Mark White, MEUS Founder
First things first: I am who I am. And part of who I am means being a man in today’s society. But while all of my own experiences have led me to where I am today, and they are exactly that – my own experiences. So while I don’t claim to have all the answers to anything, and most definitely not to the men’s mental health crisis we are part of, I can provide insights based on my own individual journey. And in reading mine, I hope that you might feel inspired to reflect on your own.
When we are younger, we have very little understanding of how external situations and events shape us, or how they play such a huge part in shaping us into the man we believe we are supposed to be. As we get older we become more hyper-aware of outside influences and judgements. Questions like ‘who am I?’, ‘why don’t they like me?’ or ‘why don’t I look like him?’ start cropping up. And while these thoughts provoke strong emotions, these complexities become internalised as we strive to put on a tough outer shell. These feelings of inadequacy and insecurity are rife, while it appears that other people don’t seem to care.
What I’ve realised now, is that other people definitely did care. The truth was that we all suffered, but we all tried so hard to hide this suffering in fear of looking weak. Why didn’t we know that others felt the same? Why do we feel the need to bottle up these emotions? The answer has since become clear: because we didn’t feel that we had a safe space to fully express ourselves. The society that we grew up in and that we exist in now (albeit which has come a long way already) is not a place where men feel free to live without judgement, without pressure, and without expectation.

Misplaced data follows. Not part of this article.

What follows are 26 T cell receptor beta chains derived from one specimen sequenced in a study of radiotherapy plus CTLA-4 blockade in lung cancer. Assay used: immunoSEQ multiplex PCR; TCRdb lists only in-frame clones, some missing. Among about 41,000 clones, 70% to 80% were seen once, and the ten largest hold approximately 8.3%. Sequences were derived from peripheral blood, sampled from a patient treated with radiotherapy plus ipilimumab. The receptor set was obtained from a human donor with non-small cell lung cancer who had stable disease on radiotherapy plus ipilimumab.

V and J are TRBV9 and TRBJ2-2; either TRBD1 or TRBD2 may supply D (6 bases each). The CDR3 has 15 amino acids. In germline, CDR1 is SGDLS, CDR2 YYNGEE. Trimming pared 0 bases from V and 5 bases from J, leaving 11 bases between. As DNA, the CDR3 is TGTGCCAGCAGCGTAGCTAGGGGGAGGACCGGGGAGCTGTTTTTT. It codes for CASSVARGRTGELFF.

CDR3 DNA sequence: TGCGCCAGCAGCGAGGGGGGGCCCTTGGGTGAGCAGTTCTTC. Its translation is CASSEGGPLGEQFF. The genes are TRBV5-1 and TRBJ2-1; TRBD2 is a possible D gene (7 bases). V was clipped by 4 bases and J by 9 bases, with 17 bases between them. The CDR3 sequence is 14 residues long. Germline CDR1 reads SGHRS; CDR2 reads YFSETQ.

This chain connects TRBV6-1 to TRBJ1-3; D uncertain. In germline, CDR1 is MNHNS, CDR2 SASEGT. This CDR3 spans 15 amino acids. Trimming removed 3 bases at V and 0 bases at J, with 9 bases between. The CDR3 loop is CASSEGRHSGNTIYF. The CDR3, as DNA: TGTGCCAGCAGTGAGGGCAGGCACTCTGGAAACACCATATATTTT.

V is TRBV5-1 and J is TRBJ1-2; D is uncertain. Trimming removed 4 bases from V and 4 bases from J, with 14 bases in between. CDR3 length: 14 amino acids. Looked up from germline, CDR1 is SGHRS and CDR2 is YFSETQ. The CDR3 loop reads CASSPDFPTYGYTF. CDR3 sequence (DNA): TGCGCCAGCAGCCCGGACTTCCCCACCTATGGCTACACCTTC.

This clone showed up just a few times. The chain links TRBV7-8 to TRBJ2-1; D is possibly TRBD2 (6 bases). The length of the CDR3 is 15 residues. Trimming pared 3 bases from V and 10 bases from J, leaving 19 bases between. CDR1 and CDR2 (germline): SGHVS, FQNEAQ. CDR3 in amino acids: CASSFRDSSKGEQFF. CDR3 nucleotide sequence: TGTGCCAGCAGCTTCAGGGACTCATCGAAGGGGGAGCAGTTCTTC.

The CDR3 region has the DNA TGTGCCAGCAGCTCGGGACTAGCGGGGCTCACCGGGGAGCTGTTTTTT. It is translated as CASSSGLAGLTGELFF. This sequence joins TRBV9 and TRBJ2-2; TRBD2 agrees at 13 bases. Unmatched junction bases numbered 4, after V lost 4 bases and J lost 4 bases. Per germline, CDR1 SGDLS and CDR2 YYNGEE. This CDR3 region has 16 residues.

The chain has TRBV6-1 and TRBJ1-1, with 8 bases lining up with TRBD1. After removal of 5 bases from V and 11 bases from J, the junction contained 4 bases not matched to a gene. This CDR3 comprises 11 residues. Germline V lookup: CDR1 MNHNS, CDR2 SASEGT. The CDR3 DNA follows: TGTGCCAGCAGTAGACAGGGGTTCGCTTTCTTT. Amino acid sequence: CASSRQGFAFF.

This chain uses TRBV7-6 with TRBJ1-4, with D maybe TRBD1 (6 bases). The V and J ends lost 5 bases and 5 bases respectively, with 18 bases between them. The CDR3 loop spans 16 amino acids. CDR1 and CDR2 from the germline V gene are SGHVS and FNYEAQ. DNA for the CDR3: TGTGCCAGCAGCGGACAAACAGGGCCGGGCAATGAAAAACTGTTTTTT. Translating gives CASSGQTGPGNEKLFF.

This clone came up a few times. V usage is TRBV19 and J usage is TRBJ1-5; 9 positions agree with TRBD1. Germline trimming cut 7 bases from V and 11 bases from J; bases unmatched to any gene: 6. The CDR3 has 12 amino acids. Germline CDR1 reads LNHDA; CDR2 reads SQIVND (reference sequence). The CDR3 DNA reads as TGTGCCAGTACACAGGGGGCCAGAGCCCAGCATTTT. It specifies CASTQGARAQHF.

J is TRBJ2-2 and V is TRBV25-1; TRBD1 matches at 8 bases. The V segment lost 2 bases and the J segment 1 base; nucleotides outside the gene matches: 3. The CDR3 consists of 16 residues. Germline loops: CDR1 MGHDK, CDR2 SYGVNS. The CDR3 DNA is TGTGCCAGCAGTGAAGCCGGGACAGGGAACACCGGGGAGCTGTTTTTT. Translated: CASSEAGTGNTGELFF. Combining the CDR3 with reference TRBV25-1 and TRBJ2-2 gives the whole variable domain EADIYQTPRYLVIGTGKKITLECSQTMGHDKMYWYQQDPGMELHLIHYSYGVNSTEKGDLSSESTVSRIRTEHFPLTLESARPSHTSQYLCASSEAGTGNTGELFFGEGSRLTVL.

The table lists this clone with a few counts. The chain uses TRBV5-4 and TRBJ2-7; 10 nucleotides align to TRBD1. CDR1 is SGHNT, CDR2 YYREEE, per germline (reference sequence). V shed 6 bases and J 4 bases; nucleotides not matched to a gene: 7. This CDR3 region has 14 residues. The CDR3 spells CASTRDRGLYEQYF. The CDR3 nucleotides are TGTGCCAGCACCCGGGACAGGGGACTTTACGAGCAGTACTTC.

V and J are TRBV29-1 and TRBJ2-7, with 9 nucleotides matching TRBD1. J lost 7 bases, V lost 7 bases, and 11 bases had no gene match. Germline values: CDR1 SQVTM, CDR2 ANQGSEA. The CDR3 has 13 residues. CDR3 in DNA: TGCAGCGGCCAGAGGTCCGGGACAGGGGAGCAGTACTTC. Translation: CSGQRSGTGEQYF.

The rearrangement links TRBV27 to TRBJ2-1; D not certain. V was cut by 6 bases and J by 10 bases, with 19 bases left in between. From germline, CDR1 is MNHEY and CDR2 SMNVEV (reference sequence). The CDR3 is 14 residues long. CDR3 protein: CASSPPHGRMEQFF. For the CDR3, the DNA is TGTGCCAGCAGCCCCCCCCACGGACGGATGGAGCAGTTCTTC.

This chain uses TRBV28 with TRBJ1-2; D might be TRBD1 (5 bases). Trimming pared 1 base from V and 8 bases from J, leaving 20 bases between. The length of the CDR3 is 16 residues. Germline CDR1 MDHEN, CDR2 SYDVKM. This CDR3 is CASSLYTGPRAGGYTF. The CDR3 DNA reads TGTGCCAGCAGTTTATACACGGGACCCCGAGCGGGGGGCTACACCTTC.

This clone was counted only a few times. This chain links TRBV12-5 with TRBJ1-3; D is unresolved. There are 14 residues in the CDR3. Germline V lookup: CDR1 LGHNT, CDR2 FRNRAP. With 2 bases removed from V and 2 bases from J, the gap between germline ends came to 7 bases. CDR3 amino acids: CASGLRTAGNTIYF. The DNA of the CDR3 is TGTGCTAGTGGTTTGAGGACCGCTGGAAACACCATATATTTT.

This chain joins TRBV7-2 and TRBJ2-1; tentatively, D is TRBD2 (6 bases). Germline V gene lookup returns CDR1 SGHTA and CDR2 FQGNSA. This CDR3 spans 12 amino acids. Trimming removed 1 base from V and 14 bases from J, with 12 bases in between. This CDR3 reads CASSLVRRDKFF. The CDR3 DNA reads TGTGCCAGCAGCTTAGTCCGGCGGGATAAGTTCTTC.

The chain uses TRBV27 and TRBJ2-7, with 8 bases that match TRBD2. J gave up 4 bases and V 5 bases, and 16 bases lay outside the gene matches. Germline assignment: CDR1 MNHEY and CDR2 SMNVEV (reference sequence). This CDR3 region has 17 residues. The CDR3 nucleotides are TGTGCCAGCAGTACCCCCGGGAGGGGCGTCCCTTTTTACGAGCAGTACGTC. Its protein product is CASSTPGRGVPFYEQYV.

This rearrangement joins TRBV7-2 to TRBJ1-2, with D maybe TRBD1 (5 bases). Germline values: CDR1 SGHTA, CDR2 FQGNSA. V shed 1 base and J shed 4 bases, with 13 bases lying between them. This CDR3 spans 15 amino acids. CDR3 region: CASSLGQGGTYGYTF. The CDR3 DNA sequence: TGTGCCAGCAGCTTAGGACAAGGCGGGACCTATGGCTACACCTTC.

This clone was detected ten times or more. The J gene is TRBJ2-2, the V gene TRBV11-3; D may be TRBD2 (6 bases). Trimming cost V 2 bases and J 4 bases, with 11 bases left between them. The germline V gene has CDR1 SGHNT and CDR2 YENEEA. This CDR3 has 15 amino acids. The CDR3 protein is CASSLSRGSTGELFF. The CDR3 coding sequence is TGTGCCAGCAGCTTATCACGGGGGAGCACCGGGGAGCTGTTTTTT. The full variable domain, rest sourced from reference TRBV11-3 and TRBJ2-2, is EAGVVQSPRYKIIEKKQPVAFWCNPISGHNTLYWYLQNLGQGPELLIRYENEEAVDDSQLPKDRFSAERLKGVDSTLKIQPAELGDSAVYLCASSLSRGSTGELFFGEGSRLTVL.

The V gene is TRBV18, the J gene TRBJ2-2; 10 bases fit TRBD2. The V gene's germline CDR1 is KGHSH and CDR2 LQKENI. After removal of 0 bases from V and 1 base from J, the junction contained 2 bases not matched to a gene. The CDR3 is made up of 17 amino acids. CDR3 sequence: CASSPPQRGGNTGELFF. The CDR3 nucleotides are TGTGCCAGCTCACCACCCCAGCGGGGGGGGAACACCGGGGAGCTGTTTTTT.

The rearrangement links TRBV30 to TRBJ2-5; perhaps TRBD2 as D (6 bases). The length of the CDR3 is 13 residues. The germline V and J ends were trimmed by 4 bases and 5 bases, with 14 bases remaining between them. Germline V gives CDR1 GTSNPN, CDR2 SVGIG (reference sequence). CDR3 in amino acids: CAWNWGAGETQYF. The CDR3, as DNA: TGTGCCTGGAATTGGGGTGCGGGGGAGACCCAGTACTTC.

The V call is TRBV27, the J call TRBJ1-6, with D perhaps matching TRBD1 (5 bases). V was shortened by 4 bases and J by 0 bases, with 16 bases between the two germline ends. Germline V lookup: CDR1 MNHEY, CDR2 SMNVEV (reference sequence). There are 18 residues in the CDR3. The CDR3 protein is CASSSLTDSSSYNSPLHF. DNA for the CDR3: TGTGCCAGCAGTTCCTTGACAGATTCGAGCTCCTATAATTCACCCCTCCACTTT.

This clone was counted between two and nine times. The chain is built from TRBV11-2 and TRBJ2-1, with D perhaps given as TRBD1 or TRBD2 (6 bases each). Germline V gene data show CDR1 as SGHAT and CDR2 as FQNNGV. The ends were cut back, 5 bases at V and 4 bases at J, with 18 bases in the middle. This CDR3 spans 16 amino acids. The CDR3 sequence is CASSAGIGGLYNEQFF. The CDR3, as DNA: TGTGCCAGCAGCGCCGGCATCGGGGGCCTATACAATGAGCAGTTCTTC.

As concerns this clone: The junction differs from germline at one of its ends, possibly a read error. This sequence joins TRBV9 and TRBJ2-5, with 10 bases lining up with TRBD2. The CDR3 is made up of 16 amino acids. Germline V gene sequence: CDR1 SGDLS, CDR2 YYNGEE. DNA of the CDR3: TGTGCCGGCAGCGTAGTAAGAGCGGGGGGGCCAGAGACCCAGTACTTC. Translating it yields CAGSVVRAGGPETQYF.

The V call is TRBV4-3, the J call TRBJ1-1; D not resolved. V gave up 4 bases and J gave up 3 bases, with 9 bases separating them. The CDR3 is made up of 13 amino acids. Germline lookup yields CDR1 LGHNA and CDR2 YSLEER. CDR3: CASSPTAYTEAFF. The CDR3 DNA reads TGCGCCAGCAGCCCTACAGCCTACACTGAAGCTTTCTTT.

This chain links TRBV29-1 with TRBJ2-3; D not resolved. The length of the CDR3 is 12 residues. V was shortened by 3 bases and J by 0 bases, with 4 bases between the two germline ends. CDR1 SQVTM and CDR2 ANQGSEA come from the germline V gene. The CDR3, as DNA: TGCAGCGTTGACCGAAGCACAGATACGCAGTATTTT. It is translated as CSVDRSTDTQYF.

It goes without saying that judgement is always going to exist. As long as there is love and hate, there will always be judgement. So when thinking about what we must do in order to create a society where men can talk openly about their mental health, we must take this into consideration. There are critical stages throughout our life when we must be willing to get curious, to explore new paths and to open ourselves up to new opportunities. We won’t find these things out if we allow ourselves to be dictated by judgement and stigma. We must put ourselves in situations where we are consumed by the situation, not the problem.
The sooner we can tune into information that adds value to our lives – be it through podcasts, books, videos, mentors – the sooner we can unlock our spirit and purpose. And in uncovering our spirit and purpose, we not only gain a stronger sense of who we are, but who we are in relation to other people. In turn, we must start acknowledging our insecurities. We must use them as superpowers that work for us – not against us. This can deepen our understanding of what it means to be a man in today’s society, as well as what it really means to be human.
On a more societal level, education is a powerful tool that we must get better at harnessing. Education creates new spaces and opportunities to nurture a culture of all being in this together. We must embed this understanding from a young age, creating a space for empathy and allowing people to look at both mental and physical fitness. We must encourage boys to feel all their feelings, and give them the tools to manage them all – be it stress and anxiety or joy and happiness.
And finally, what I truly believe to be the key when it comes to cultivating a society in which men are no longer afraid to express themselves or embody their emotions: community. We all need our people. And through conscious communities, we can form valuable connections with others through support, identity and relating. While we’re all on our own individual paths, we can go further when there are other people involved. The feeling of having somewhere to belong is such an incredible feeling, and is something that many of us either take for granted or don’t fully understand the potential it holds. As men, we must acknowledge that there is support out there, and normalise reaching out for support.
With an open mind, our power is untapped. Men must work with each other, not against each other, in bringing together a society that exists as a safe space for us all.